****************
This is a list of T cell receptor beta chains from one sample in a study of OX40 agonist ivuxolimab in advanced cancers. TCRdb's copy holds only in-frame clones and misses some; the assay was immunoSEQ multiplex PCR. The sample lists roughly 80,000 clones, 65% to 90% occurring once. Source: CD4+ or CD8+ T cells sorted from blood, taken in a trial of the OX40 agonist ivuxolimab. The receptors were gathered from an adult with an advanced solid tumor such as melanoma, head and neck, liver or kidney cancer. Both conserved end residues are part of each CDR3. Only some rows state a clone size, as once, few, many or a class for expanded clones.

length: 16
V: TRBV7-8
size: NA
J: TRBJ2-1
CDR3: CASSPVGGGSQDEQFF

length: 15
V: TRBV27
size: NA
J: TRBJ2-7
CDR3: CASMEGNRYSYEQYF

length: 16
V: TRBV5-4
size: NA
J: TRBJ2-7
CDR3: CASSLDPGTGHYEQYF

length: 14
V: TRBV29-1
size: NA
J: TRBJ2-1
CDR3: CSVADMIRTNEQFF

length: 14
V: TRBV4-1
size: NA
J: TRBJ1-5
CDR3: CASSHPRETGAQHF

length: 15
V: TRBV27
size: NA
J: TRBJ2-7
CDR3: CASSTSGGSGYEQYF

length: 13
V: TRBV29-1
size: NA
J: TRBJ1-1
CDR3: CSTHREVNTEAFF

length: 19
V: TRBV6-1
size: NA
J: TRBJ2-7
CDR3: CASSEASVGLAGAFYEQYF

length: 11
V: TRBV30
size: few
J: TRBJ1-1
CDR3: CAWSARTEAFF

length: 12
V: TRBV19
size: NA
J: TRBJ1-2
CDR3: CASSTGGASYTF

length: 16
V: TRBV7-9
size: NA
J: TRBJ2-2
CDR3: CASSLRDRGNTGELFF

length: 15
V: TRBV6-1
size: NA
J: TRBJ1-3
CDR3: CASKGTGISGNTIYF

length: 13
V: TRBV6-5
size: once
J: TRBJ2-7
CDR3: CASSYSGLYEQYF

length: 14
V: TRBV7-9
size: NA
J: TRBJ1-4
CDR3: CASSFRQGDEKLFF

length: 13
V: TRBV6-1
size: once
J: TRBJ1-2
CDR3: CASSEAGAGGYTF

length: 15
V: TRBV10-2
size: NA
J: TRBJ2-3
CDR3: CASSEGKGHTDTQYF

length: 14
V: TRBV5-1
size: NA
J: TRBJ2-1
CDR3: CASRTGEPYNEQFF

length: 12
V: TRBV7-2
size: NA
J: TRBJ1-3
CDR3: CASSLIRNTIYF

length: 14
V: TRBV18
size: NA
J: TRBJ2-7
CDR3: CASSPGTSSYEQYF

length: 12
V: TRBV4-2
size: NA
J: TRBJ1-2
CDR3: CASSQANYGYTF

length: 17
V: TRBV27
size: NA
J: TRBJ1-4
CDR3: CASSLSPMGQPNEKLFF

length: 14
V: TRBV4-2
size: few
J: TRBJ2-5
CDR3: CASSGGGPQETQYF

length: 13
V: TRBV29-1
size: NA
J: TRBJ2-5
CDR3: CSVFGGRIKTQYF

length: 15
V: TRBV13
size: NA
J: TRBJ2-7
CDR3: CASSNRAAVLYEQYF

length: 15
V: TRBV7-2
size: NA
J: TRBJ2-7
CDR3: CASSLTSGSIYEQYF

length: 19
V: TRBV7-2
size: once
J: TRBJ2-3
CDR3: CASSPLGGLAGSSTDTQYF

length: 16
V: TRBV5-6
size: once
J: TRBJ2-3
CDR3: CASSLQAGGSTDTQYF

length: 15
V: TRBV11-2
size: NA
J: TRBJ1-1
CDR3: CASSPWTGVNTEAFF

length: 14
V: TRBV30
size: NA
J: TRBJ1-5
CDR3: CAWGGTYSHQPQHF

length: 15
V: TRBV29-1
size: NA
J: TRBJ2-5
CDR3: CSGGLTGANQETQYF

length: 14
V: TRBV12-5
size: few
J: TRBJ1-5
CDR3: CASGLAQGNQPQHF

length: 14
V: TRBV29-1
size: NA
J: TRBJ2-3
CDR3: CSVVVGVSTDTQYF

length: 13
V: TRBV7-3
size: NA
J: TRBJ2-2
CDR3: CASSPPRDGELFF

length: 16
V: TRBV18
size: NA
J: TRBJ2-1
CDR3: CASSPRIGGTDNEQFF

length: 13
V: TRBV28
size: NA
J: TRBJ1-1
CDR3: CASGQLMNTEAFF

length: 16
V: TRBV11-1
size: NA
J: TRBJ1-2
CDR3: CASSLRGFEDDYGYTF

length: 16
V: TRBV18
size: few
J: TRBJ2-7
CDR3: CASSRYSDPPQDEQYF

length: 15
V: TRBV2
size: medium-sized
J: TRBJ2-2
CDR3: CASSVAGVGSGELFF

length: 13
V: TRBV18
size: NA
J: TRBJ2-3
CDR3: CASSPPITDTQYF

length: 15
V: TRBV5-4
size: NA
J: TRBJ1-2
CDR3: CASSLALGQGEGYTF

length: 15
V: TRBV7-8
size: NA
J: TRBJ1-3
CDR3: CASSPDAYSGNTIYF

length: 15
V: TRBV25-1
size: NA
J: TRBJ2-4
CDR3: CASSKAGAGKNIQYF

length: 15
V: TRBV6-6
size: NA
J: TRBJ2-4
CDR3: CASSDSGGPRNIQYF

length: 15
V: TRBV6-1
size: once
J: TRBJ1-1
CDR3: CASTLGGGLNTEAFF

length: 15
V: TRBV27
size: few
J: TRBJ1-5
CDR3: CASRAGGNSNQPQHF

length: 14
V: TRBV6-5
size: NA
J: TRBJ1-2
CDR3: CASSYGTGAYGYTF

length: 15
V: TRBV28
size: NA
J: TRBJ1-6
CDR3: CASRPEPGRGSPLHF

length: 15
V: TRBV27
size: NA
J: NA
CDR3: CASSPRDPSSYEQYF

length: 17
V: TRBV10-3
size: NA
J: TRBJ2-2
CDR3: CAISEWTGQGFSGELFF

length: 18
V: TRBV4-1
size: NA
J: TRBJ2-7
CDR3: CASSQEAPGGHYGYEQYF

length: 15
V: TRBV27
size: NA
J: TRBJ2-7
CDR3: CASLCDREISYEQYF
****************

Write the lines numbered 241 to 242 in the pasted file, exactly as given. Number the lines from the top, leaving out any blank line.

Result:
CDR3: CASSPRDPSSYEQYF

length: 17